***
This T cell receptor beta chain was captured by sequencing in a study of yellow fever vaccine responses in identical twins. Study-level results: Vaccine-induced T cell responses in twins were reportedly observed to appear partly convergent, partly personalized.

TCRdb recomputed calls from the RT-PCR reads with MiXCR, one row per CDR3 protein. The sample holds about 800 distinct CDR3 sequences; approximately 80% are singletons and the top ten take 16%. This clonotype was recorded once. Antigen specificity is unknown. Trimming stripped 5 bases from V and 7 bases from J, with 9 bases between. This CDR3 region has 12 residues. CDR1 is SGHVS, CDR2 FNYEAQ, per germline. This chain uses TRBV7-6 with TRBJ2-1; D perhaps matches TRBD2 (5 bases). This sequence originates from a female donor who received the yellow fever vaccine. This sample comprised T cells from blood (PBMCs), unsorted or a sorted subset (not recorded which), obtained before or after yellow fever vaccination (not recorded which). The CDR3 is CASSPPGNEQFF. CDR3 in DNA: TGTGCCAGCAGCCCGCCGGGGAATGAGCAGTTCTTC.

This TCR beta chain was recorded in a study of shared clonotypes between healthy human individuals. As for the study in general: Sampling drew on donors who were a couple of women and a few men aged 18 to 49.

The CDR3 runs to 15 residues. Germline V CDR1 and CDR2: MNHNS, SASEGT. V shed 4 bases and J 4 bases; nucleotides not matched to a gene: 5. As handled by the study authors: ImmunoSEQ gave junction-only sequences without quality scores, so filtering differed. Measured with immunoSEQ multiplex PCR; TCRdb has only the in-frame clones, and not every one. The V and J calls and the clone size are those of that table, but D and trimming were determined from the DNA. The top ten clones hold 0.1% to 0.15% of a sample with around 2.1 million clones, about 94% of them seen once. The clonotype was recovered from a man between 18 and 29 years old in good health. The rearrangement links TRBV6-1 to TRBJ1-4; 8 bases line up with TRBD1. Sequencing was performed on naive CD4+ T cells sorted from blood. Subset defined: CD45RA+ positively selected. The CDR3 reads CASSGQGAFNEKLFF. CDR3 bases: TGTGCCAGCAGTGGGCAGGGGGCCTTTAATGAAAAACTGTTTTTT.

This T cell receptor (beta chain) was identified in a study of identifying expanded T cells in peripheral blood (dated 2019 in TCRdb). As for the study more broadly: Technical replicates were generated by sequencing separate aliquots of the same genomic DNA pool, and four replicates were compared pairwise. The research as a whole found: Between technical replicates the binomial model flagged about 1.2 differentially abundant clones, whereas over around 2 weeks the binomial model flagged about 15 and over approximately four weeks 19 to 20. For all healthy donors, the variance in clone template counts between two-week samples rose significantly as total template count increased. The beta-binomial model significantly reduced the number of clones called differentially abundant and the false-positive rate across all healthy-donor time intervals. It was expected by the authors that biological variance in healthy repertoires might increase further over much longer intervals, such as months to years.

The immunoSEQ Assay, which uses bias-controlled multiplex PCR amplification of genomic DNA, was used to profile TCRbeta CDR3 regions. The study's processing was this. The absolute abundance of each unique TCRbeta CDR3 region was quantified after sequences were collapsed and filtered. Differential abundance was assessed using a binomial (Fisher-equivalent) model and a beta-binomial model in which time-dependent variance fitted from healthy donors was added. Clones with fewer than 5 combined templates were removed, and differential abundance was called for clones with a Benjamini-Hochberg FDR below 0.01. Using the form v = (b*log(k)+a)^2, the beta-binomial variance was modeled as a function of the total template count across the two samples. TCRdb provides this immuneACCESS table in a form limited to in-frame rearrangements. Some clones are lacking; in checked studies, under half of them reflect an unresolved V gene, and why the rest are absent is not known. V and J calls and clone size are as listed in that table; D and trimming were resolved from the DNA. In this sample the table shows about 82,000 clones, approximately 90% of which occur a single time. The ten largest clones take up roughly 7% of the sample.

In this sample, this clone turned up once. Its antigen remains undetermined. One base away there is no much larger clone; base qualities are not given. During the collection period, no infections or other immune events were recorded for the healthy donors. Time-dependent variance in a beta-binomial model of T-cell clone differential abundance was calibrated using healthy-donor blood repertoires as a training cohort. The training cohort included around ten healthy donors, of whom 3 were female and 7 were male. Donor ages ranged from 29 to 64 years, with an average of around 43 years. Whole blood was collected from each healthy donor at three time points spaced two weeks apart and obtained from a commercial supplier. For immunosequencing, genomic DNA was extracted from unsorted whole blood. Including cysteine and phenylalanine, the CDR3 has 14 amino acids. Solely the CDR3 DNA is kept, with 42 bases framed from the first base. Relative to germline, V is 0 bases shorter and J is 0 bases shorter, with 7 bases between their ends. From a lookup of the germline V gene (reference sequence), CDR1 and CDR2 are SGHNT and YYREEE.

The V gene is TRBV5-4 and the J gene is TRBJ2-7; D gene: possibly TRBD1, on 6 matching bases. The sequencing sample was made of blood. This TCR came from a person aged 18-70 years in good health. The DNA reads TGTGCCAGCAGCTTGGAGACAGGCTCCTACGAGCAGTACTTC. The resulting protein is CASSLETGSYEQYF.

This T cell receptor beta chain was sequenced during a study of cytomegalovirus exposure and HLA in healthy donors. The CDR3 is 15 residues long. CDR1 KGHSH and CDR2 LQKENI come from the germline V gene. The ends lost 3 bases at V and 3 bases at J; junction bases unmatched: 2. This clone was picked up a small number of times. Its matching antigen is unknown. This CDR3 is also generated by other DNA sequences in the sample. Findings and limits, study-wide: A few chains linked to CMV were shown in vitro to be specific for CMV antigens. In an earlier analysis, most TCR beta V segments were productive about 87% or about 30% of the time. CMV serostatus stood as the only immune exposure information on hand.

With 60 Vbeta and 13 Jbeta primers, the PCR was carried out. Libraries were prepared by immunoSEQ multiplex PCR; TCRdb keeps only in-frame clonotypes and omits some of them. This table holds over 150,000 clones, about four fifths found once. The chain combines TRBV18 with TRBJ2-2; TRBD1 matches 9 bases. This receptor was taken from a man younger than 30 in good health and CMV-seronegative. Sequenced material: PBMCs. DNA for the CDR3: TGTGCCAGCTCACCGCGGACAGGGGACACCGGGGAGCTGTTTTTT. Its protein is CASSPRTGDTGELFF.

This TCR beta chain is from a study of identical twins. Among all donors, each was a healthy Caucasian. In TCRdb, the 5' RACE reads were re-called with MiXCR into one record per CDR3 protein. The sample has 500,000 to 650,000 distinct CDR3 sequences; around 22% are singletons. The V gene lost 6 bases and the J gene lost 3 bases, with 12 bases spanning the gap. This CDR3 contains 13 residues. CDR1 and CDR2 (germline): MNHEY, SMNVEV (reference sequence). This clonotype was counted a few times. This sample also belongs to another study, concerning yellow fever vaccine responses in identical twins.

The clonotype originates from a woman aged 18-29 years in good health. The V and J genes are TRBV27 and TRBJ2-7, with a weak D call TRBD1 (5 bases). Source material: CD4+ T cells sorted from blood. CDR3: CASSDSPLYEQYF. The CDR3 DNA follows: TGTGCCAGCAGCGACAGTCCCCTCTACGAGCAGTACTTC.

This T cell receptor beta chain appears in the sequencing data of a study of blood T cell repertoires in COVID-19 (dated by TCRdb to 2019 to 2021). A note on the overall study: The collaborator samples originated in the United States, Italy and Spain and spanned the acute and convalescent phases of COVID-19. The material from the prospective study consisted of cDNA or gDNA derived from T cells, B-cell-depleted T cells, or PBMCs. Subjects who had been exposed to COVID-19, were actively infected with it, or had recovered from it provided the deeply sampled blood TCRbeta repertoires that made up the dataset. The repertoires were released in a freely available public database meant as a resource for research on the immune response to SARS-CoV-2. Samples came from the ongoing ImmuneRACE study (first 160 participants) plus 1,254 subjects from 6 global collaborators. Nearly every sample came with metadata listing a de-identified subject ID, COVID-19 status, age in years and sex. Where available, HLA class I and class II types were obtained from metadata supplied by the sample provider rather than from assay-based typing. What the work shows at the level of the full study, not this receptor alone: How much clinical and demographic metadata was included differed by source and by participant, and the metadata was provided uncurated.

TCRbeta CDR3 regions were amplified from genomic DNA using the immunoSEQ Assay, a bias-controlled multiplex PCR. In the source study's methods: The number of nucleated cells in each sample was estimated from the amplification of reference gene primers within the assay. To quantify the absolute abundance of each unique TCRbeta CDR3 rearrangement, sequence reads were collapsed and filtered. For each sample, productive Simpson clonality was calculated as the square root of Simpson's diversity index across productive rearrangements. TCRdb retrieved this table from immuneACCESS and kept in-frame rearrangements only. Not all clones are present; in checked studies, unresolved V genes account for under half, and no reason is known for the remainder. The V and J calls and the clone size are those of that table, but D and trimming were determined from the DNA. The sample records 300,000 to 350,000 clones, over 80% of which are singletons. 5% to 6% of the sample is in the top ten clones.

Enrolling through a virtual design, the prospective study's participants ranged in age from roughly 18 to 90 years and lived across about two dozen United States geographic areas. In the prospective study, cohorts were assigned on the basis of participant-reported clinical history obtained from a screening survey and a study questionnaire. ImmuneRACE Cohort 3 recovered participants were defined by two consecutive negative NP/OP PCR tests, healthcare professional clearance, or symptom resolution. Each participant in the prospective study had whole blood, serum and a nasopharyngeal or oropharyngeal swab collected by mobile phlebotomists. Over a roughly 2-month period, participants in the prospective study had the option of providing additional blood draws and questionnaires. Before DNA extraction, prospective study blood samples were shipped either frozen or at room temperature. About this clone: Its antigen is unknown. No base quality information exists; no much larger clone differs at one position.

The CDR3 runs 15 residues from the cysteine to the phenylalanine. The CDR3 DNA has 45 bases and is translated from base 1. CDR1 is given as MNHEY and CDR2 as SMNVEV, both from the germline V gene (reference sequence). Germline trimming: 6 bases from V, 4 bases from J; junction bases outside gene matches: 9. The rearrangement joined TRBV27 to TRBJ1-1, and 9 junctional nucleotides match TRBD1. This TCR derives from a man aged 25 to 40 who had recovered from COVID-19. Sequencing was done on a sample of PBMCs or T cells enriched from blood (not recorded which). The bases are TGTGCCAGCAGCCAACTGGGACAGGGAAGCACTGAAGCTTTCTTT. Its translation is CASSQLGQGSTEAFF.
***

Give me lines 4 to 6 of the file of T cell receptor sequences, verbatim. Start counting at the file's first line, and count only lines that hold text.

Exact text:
The CDR3 runs to 15 residues. Germline V CDR1 and CDR2: MNHNS, SASEGT. V shed 4 bases and J 4 bases; nucleotides not matched to a gene: 5. As handled by the study authors: ImmunoSEQ gave junction-only sequences without quality scores, so filtering differed. Measured with immunoSEQ multiplex PCR; TCRdb has only the in-frame clones, and not every one. The V and J calls and the clone size are those of that table, but D and trimming were determined from the DNA. The top ten clones hold 0.1% to 0.15% of a sample with around 2.1 million clones, about 94% of them seen once. The clonotype was recovered from a man between 18 and 29 years old in good health. The rearrangement links TRBV6-1 to TRBJ1-4; 8 bases line up with TRBD1. Sequencing was performed on naive CD4+ T cells sorted from blood. Subset defined: CD45RA+ positively selected. The CDR3 reads CASSGQGAFNEKLFF. CDR3 bases: TGTGCCAGCAGTGGGCAGGGGGCCTTTAATGAAAAACTGTTTTTT.

This T cell receptor (beta chain) was identified in a study of identifying expanded T cells in peripheral blood (dated 2019 in TCRdb). As for the study more broadly: Technical replicates were generated by sequencing separate aliquots of the same genomic DNA pool, and four replicates were compared pairwise. The research as a whole found: Between technical replicates the binomial model flagged about 1.2 differentially abundant clones, whereas over around 2 weeks the binomial model flagged about 15 and over approximately four weeks 19 to 20. For all healthy donors, the variance in clone template counts between two-week samples rose significantly as total template count increased. The beta-binomial model significantly reduced the number of clones called differentially abundant and the false-positive rate across all healthy-donor time intervals. It was expected by the authors that biological variance in healthy repertoires might increase further over much longer intervals, such as months to years.

The immunoSEQ Assay, which uses bias-controlled multiplex PCR amplification of genomic DNA, was used to profile TCRbeta CDR3 regions. The study's processing was this. The absolute abundance of each unique TCRbeta CDR3 region was quantified after sequences were collapsed and filtered. Differential abundance was assessed using a binomial (Fisher-equivalent) model and a beta-binomial model in which time-dependent variance fitted from healthy donors was added. Clones with fewer than 5 combined templates were removed, and differential abundance was called for clones with a Benjamini-Hochberg FDR below 0.01. Using the form v = (b*log(k)+a)^2, the beta-binomial variance was modeled as a function of the total template count across the two samples. TCRdb provides this immuneACCESS table in a form limited to in-frame rearrangements. Some clones are lacking; in checked studies, under half of them reflect an unresolved V gene, and why the rest are absent is not known. V and J calls and clone size are as listed in that table; D and trimming were resolved from the DNA. In this sample the table shows about 82,000 clones, approximately 90% of which occur a single time. The ten largest clones take up roughly 7% of the sample.